StrelaStealer targeted over 100 organizations across the EU and US

Pierluigi Paganini March 25, 2024

Researchers reported that over 100 organizations in Europe and US were targeted by a wave of large-scale StrelaStealer campaigns

Palo Alto Networks’ Unit42 spotted a wave of large-scale StrelaStealer campaigns impacting over 100 organizations across the EU and US.

The threat actors sent out spam emails with attachments that eventually launched the StrelaStealer malware.

The malware StrelaStealer is an email credential stealer that DCSO_CyTec first documented in November 2022. The most recent StrelaStealer variant is delivered through a zipped JScript and it employs an updated obfuscation technique in the DLL payload.

Since the discovery of StrelaStealer, threat actors launched numerous massive campaigns. WildFire researchers reported a massive campaign that occurred in November 2023 and targeted organizations in the U.S. and EU.

Unit 42 researchers observed another large-scale campaign that peaked on January 29, 2024, threat actors used a spam email localized and the subject line has the pattern of Factura/Rechnung/invoice####. The campaign targeted organizations in many sectors, including the high-tech, finance, legal services and manufacturing industries.

The infection chain was continuously updated, current StrelaStealer version is distributed via spear phishing emails containing a ZIP file attachment. Upon downloading and opening the archive, a JScript file is dropped onto the system.

“The JScript file then drops a Base64-encrypted file and a batch file. The Base64-encrypted file is decoded with the certutil -f decode command, resulting in the creation of a Portable Executable (PE) DLL file.” reads the report published by Palo Alto Networks. “Depending on the user’s privileges, the file drops into either %appdata%\temp or c:\temp on the local disk. The DLL file is then executed through the exported function hello using rundll32.exe.”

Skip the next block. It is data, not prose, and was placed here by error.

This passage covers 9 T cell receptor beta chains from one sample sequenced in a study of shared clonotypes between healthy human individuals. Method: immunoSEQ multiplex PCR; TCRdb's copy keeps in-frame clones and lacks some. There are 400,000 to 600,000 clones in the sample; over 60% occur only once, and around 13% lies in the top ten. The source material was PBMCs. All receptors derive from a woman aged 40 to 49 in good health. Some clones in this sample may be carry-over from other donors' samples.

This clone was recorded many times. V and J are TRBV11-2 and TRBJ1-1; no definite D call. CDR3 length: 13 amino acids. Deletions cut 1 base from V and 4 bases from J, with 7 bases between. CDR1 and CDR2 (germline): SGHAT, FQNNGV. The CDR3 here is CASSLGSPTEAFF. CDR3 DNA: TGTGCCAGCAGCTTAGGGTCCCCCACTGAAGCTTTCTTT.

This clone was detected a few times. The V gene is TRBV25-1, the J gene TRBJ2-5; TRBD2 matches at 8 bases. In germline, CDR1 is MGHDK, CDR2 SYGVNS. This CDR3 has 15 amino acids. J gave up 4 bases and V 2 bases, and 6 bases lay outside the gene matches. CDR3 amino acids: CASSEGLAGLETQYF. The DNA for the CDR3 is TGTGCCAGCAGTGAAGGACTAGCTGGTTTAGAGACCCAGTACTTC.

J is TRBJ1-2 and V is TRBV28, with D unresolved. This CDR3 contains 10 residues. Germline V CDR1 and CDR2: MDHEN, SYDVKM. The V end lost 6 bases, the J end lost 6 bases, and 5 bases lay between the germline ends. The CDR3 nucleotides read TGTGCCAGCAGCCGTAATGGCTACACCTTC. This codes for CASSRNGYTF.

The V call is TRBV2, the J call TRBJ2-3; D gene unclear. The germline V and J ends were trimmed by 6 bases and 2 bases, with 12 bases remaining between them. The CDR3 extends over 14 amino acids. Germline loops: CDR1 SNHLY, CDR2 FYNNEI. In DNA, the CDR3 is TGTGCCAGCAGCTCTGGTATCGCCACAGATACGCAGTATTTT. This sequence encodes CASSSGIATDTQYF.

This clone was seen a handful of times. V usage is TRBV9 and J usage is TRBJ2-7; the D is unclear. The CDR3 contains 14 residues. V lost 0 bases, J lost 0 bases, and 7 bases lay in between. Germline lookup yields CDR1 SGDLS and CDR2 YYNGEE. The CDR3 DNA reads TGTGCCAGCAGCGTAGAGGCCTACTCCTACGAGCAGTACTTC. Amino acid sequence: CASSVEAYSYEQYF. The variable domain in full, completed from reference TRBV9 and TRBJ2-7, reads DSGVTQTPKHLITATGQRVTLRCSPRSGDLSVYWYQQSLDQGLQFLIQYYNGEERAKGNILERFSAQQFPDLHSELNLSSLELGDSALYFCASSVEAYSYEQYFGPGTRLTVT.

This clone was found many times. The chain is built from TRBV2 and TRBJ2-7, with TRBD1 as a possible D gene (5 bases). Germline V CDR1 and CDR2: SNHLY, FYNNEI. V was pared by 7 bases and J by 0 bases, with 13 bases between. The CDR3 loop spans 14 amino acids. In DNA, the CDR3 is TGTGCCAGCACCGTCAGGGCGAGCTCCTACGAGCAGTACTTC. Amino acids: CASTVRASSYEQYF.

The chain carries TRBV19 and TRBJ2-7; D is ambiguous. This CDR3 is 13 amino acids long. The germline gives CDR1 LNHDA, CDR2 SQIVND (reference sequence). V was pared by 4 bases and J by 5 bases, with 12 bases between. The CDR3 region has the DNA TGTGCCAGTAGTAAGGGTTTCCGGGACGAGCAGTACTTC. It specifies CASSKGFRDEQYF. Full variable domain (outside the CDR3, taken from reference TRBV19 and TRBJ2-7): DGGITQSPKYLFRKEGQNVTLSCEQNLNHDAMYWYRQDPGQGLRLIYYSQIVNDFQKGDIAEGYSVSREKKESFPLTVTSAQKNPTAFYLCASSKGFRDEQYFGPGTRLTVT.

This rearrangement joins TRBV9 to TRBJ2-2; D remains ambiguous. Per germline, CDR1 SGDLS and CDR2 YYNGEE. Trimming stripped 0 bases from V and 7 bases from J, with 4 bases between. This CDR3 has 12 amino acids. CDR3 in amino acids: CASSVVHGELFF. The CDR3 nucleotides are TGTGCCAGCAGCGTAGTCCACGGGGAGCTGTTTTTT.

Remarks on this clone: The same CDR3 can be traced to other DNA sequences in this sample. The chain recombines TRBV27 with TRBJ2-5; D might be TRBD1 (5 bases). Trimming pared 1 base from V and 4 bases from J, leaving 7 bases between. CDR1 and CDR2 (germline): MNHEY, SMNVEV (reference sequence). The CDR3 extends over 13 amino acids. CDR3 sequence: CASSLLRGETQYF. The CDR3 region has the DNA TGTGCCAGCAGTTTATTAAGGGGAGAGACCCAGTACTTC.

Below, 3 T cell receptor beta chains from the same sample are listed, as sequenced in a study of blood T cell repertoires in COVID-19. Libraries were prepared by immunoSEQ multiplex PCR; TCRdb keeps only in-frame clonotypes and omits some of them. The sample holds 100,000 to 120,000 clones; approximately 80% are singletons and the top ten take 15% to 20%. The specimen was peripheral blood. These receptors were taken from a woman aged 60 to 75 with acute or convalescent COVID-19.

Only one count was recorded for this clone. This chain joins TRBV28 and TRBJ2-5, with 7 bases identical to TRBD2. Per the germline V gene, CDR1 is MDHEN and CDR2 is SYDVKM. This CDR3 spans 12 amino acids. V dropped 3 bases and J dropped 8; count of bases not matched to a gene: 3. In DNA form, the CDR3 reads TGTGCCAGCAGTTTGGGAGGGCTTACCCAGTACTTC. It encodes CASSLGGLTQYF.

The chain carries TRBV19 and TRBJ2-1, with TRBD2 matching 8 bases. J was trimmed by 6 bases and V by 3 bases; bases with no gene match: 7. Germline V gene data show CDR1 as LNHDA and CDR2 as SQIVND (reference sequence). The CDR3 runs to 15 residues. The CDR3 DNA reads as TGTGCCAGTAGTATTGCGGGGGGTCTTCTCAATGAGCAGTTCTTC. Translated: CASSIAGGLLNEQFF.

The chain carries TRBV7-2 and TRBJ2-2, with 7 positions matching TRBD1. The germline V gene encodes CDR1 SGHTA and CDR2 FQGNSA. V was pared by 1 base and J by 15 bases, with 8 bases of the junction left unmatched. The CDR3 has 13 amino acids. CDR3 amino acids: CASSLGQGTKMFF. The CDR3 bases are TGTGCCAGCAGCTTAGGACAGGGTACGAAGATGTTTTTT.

StrelaStealer infection chain

The latest StrelaStealer variant uses a packer that employs a control flow obfuscation technique to render analysis more difficult.

The authors also remove PDB strings to evade detection based on static signatures.

“StrelaStealer malware is an active email credential stealer that is always evolving. With each new wave of email campaigns, threat actors update both the email attachment, which initiates the infection chain, and the DLL payload itself. Attackers do this to evade detection by security vendors.” concludes the report.

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Pierluigi Paganini

(SecurityAffairs – hacking, malware)

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